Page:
A sickly-sweet sports movie that demands its viewers punch the air at least once every 30 minutes.
Jackie Robinson was one hell of a ball player. In 1947, at the end of his debut season for the Brooklyn Dodgers, Robinson won the inaugural 'Rookie of the Year' award for his overall accomplishment on the field. In 1955, he helped the Dodgers beat the New York Yankees to get their hands on the World Series title after years of trying. In 1962, he was elected to the Baseball Hall of Fame at the first possible opportunity. He even had a hit record written all about him, the Buddy Johnson/Count Basie swing number "Did You See Jackie Robinson Hit That Ball?"
The thing that made Robinson truly remarkable, however, and ultimately secured his legacy in the history of sporting achievement, was the way he broke the notorious 'colour line' prevalent in baseball since the earliest days of the game. As the very first black player drafted into the Major League, Robinson opened the floodgates for generations of athletes to compete at the highest possible level, and changed the face of the national pastime forever.
42 is Brian Helgeland's old-fashioned biopic of Robinson. The film takes its name after Robinson's traditional uniform number, a number that holds an almost holy significance in baseball. So much so that once a year, Major League Baseball holds a Jackie Robinson Day, when every single player on every single team wears “42” in tribute to the legendary baseman.
That's the kind of dewy-eyed, sentimental affection that trickles through Helgeland's entertaining take on the Robinson legend. The L.A. Confidential screenwriter takes all the aforementioned milestones and knits them into a warm, comforting blanket of a movie, one you want to wrap tightly around you, albeit with sufficient room to pat yourself on the back at regular intervals. It's a gloriously sentimental, shamelessly enjoyable slice of apple pie that sugar-coats on a Willy Wonka scale.
The film arrives on these shores, interestingly, some months after the film's barnstorming US release. Perhaps there's a little marketing anxiety about how to position Robinson's inspirational yet very specifically American story on this side of the pond, where baseball has about as much cultural significance as Twinkies or Richard Simmons.
Thankfully, 42 grounds its audience in baseball patter pretty early on, and as the film gradually aligns its focus on both the historical and personal impacts of Robinson's achievements, the ins-and-outs of the game matter less and less. You get just enough education to whisk you around the ballpark, that's all that matters.
A cracking sports movie should work on the same level as horror i.e. its success can be gauged by how much it provokes some kind of tangible visceral reaction. Put it this way, if you don't want to punch the air by the time the credits roll, then it's doing something very wrong indeed. Helgeland knows this, and 42 has these moments of triumphalism in spades. Take, for instance, the scene in which Robinson shares his first ever communal shower with his colleagues. Never has personal hygiene felt so damn victorious.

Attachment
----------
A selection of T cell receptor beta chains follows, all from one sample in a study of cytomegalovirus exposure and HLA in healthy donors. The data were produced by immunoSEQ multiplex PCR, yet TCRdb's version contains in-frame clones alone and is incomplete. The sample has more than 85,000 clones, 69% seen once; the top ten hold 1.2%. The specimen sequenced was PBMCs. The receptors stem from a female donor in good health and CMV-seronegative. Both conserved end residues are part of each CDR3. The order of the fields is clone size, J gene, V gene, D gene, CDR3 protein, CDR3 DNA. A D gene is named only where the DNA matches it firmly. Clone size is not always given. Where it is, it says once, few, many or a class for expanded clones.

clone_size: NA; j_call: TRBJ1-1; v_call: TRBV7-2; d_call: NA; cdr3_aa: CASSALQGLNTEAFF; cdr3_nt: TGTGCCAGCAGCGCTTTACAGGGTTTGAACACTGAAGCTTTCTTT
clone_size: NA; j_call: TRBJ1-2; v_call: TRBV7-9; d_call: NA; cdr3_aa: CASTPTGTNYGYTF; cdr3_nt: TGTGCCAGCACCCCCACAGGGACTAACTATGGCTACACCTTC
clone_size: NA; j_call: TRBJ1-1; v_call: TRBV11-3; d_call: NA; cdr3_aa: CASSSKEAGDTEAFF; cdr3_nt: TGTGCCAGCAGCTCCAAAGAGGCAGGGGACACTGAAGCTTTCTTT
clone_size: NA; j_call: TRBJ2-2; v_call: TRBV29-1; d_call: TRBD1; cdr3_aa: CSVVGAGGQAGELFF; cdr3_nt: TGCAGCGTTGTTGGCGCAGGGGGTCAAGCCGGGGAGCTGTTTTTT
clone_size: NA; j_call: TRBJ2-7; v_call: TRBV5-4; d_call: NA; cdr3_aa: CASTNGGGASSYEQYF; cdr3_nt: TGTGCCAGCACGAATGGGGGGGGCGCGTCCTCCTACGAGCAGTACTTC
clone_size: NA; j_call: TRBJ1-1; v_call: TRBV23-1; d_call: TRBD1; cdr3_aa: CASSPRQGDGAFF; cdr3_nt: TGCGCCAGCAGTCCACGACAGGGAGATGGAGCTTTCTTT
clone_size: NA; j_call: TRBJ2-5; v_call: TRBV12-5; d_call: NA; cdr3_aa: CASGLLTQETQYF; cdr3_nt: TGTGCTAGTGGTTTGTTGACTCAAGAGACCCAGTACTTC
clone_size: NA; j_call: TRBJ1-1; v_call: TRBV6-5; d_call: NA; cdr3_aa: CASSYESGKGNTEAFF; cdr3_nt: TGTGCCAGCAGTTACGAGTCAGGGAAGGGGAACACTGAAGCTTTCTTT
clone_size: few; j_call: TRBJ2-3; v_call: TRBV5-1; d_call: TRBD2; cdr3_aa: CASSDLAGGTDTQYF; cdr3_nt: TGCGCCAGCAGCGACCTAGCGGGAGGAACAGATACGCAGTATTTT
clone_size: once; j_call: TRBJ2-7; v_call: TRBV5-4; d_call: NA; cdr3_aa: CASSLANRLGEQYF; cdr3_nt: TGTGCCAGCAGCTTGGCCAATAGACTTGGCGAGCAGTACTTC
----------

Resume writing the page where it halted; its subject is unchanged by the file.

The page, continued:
In this respect, 42 doesn't radically reinvent as much as it celebrates its genre. This glossy, schmaltzy film throws pretty much every convention in the air, and even makes a few decent catches. It's insanely sticky and sweet from the get-go (think The Help meets The Natural) but who cares? Lack of curveballs aside, this is sports movie Babylon .
Robinson is played by Chadwick Boseman, a talented up-and-coming young actor better known to US TV audiences. Admittedly, it's not a role that demands fireworks. Instead, Helgeland's script requires Boseman to remain strong and steadfast in the face of adversity, and that's what he does, almost unwaveringly.
Robinson's basically a cipher, although Boseman portrays him with ample warmth, humanity and just a hint of vulnerability. The tunnel scene in which Robinson breaks down mid-game, the cracks finally starting to show after a torrent of abuse on the field, is utterly heartbreaking
Even more interesting is Harrison Ford as Dodgers mogul Branch Rickey, the pernickety old grouch who hires Robinson in an effort to boost attendance from black baseball fans (Helgeland is pretty up front about how this was as much a commercial move as it was humanitarian gesture.) Let's be honest, nothing says 'pernickety old grouch' quite like Harrison Ford, and he delivers beyond the call of duty here.
Is this Ford's best performance in years? Quite possibly. He certainly seems to be enjoying himself. The chemistry with Boseman is palpable, and Ford's face actually moves more than its moved in, like, forever. There's a likeable, roguish arrogance to this performance that reminds the world that he's still got that Han Solo chutzpah.
A genuine smash in the US, but can this baseball banger hit a home run with UK audiences?
Warm, reverent and unabashedly sentimental, Helgeland's pitch perfect take on the sports movie genre really does step up to the plate.
Enthralling and educational to the final throw, though perhaps there's a more sober spin on the Robinson legend waiting in the wings.